Smallmouth Bass Tips & Tactics

Smallmouth Bass are extremely sensitive to nitrogen levels in the water. Over the winter with an air-tight sheet of ice over the lake; nitrogen cannot escape through the ice thus nitrogen levels become extremely high in the shallow water. As plants die and other bio-matter on the bottom on the lake gets broken down by bacteria, nitrogen is releases and floats to the top water table in a dissolved state. As a result Smallmouth Bass go as deep as they can in the winter to avoid the dangerous water. This is one of the reasons why many people wonder where the Smallmouth Bass are in the spring. However, about month after ice is out nitrogen levers drop way down and large mating pairs of Smallmouth Bass will head to sandy areas with a lot of dead-fall. They lay their eggs in the sand close to rotting logs. The rotting logs help moderate the alkalinity of the water thus helping the survival rate of the eggs. During the spawn the big bass are not feeding. However they will protect their spawning bed and will attack small lures that are bright in color such as red, orange, fire-tiger, perch and chartreuse. Smaller bass that have not reach spawning age yet tend to stay deep until the end of June and into early July, depending on how far north you are.

Smallmouth Bass is open all year on Murray Lake but the really hot Smallmouth Bass fishing does not start until July, which is the same with most northern lakes. At this time most of the Smallmouth Bass have come out of the deep and are hanging around rocky structure such as rocky points, small islands and shoals. They are usually very hungry and will attack anything.

Smallmouth Bass are moody and will change feeding habits based on weather, light penetration, temperature of the air, wind direction, temperature of the surface water, changes in atmospheric pressure and other factors. Let's say 20 yards in front of you there is a shoal. The shoal is about 50 square yard. The water is two feed deep on top and the water slides down to 20 feet deep all around the shoal. There is a nice breeze hitting one side of the shoal producing waves around 6 inches high but the shoal breaks them up and the are just inch-high rippled on the other side.

Below is a diagram showing the possible zones that the bass will be.

Wind Consideration: If the Smallmouth Bass are feeding aggressively they will be on the windy side of the shoal. If this is the case, one of techniques described for Zones A, B & D should be effective.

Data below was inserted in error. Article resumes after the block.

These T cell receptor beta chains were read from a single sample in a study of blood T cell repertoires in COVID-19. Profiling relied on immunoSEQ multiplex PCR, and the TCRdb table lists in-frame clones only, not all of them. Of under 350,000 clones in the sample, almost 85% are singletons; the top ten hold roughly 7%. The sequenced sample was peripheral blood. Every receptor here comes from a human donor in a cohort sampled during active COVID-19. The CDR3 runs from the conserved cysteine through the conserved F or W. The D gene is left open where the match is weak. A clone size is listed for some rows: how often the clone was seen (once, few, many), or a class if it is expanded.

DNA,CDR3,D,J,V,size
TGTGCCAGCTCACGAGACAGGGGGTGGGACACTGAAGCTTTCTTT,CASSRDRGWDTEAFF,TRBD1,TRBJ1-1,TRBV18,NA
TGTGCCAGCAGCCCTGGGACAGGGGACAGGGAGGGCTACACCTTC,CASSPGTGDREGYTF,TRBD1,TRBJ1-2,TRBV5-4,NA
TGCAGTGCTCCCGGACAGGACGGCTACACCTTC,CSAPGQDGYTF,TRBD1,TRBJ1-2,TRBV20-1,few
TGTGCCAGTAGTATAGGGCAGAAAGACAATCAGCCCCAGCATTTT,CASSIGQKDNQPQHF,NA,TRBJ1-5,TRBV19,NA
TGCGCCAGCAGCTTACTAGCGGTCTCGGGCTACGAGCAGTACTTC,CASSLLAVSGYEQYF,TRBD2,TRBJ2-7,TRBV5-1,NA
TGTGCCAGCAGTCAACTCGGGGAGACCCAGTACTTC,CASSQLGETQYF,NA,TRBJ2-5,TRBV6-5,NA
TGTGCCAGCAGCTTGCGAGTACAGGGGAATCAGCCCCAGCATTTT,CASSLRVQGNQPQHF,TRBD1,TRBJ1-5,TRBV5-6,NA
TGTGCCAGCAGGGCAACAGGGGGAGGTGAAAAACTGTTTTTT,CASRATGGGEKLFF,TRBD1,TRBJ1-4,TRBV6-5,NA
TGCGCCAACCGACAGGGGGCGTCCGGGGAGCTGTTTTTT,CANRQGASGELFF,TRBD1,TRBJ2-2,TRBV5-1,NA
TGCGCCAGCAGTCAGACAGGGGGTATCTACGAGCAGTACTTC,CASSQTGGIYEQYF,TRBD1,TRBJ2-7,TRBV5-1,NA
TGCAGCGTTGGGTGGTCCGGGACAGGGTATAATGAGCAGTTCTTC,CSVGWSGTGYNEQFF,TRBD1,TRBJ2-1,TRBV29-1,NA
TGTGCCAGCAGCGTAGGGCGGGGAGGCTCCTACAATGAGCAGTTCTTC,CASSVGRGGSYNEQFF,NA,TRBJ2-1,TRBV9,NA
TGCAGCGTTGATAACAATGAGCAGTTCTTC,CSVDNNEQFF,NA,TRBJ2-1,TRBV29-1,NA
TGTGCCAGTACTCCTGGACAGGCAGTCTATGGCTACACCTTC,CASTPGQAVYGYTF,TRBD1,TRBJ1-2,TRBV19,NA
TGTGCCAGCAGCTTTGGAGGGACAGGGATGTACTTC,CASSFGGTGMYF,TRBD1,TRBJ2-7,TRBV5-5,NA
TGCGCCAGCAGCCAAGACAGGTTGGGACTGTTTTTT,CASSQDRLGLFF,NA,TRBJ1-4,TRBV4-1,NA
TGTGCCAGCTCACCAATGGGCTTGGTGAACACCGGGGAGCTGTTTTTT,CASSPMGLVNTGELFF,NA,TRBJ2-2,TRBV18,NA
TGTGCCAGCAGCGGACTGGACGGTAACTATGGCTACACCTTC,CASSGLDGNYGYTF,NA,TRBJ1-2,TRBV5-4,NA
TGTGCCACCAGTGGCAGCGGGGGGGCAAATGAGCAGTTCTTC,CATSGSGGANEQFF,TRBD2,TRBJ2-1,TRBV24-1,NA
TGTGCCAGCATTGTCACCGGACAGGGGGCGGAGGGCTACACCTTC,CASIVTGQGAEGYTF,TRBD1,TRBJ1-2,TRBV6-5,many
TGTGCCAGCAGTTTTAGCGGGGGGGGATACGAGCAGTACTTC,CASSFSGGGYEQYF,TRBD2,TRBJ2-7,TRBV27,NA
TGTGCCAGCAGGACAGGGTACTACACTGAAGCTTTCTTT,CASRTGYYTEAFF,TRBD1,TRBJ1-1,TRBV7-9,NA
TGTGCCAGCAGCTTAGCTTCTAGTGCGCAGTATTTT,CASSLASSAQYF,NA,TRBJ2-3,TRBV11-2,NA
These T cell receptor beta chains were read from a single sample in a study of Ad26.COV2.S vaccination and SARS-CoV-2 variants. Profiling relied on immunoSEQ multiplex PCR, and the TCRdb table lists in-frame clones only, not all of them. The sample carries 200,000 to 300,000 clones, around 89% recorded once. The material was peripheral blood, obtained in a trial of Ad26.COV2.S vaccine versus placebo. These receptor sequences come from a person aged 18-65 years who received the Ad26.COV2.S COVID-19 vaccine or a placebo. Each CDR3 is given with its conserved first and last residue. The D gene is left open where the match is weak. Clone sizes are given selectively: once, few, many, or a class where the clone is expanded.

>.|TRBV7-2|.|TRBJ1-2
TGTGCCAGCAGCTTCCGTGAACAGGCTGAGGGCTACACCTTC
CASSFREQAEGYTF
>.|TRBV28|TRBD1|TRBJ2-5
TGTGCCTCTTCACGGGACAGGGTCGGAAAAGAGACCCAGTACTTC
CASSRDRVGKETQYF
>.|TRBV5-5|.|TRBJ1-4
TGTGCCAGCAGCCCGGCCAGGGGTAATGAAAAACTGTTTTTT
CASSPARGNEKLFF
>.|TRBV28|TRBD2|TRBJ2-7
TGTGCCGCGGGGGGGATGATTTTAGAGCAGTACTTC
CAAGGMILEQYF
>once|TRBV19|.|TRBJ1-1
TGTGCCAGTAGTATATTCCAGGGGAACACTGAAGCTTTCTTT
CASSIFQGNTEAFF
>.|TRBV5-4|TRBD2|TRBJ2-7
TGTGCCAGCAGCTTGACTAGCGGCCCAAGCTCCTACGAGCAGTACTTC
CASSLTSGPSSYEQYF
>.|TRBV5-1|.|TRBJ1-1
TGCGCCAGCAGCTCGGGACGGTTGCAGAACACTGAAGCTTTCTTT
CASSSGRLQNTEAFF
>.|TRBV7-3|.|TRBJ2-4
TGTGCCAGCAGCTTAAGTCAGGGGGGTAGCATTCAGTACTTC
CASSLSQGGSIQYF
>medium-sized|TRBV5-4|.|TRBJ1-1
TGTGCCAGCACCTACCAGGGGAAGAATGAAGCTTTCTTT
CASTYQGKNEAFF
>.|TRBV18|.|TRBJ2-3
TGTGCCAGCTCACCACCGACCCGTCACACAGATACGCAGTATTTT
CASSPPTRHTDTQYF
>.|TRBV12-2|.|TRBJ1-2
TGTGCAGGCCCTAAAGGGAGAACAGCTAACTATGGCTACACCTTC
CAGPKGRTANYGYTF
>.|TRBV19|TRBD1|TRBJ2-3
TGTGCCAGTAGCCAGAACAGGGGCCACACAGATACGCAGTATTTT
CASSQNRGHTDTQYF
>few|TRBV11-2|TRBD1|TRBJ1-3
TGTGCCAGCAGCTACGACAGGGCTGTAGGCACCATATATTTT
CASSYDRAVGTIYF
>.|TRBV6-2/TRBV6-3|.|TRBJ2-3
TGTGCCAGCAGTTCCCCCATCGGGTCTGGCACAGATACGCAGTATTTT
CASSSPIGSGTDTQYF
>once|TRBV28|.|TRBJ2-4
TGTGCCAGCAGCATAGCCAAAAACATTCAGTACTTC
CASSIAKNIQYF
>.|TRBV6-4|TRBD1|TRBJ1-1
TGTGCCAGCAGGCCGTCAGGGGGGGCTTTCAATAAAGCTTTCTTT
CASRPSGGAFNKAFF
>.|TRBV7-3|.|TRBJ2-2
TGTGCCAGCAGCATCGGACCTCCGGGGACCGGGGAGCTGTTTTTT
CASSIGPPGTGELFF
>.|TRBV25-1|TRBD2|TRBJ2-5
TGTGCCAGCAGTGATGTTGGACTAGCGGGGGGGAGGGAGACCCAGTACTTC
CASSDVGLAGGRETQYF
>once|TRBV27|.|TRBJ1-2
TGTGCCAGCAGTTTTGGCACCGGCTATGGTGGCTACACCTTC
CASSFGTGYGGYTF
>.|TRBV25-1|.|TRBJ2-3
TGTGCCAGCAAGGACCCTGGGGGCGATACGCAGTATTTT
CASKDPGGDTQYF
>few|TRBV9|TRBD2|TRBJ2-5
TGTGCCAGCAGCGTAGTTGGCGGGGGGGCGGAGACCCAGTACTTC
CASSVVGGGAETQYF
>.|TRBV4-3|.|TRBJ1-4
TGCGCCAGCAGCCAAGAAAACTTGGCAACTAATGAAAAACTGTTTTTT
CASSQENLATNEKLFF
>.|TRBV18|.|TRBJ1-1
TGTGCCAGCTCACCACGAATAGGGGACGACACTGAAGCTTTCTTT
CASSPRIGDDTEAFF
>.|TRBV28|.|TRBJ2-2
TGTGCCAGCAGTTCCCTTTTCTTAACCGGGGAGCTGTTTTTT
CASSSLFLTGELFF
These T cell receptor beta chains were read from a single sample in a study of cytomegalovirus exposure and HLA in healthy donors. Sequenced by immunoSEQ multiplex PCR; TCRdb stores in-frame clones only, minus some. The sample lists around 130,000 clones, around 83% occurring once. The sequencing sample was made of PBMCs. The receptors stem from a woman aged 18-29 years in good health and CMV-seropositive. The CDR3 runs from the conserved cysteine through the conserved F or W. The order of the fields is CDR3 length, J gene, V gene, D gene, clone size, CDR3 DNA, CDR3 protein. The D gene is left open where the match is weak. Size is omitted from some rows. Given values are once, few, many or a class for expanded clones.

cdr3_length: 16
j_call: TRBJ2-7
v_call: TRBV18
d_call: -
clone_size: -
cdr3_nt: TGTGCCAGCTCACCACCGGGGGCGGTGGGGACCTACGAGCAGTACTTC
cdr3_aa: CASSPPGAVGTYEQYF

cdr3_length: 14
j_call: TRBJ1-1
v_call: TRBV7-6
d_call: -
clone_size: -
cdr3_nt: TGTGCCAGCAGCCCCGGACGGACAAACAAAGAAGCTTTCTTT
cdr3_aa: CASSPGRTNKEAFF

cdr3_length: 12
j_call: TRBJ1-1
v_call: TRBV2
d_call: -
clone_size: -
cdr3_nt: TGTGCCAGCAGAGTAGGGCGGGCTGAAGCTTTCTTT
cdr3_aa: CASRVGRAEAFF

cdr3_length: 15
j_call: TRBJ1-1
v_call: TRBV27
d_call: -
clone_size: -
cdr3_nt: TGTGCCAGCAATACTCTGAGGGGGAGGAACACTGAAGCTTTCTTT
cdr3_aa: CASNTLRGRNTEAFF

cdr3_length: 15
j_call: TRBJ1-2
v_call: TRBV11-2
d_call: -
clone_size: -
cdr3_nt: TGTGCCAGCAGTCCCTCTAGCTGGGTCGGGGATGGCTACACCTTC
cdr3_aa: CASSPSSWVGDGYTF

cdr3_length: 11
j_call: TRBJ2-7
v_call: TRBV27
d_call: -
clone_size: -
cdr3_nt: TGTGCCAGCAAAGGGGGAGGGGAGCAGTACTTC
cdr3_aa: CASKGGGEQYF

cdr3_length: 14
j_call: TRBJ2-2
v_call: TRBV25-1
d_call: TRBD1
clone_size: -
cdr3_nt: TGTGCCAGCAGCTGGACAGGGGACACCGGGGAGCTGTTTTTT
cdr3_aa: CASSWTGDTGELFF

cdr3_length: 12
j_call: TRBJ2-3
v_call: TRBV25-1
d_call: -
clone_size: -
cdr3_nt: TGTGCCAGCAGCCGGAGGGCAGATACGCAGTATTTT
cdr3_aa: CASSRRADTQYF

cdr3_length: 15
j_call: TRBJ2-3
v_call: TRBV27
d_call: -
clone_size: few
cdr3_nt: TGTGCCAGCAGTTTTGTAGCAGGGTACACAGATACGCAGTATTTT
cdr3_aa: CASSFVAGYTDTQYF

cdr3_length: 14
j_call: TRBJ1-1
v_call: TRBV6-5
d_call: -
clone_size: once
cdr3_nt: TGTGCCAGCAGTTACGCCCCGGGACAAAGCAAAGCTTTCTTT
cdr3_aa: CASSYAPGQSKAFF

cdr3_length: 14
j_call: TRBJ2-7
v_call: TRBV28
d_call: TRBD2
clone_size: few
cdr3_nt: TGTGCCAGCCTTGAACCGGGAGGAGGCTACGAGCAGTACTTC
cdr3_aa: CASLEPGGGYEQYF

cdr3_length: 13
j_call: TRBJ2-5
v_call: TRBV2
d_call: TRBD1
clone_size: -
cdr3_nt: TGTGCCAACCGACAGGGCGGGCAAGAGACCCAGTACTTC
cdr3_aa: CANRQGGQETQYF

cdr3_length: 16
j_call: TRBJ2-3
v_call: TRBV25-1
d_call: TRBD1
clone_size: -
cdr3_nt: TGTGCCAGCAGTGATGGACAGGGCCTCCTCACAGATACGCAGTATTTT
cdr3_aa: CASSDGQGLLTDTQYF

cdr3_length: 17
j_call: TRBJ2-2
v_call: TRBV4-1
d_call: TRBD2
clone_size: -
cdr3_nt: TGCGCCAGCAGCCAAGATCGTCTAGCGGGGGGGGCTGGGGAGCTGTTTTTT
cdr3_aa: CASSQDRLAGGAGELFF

Zone A: When you reach casting distance of the shoal the first thing you should do is cast small shallow running lures such as floating linear and floating jointed Rapalas and Thundersticks or whatever shallow lures you have. Keep trying different colors from bright colors like red, fire-tiger and chartreuse. If this does not work try casting more natural colors such as silver-&-black, gold-&-silver, blue-&-silver. If you are catching good size bass than keep going. If not, try Zone B.

Zone B: Cast lures and colors just like Zone A but use deeper running lures such as Fatraps, Cotton Cordells, buzzbaits and even small spinnerbaits. If that's where you are hitting good size bass then keep doing it. If you are not hitting them then try Zone D.

Zone D: If the bass are in Zone D this means they are aggressively feeding but choose to stay deep. This may be caused by too much wave action, dropping pressure, too much light penetration or maybe they followed a school of minnows down deeper. In this case you want to try dropping tub jigs that have a little bit of worm stuffed in them or regular jigs tipped with a leech, minnow or a salted rubber. Scented rubbers do not work in the north. It's best to use salted baits or unscented rubbers. Try a whole range of colors. If you start hitting bass then keep doing it. If you don't have any luck then Zone's C and E must be where they are.

Zone C & E: If the Smallmouth Bass are on the quiet side of the shoal that means they are not feeding aggressively. This is when you go to live bait. For Zone C, put a minnow, leech or big juicy worm on a size-5 bass hook with no weight and cast into the zone and slowly drag the bait over the rocks. If a bass grabs the bait release your bail and let him take some line for about 5 seconds before you set the hook. You don't want to set the hook right away and you also do not want the bass to swallow the hook. The 5-second rule seems to be the safest for the fish.

If you are not getting any action in Zone C then cast out over the deeper water of Zone E and just let the bait slowly sink. Let it sink right to the bottom and site there. If the Smallmouth Bass are there they see it and know it's there. If you do not get a bite pull the bait towards you about a foot an let it sit back down on the bottom.

The methods above work for any structure. On days when it's dead calm and there is no wind at all, you might have to try all six styles on all sides of the shoals. Usually when it's dead calm the Smallmouth Bass are right up in the shallow water and can be taken with shallow running lures. You can also try casting Crawler Harnesses. Go-Getters, small Mepps Bucktails or the Mepps spinner with the rubber minnow. You can also try surface lures such as Jitterbugs, Bass Poppers and Heddon Spooks. Be aware that surface lures will attract Northern Pike. They can steal your lure if you don't have a steel leader on. Also, if a big Northern Pike moves into the area the bass will stop feeding. If you are not catching bass put on a Daredevle and try picking off some northerns.

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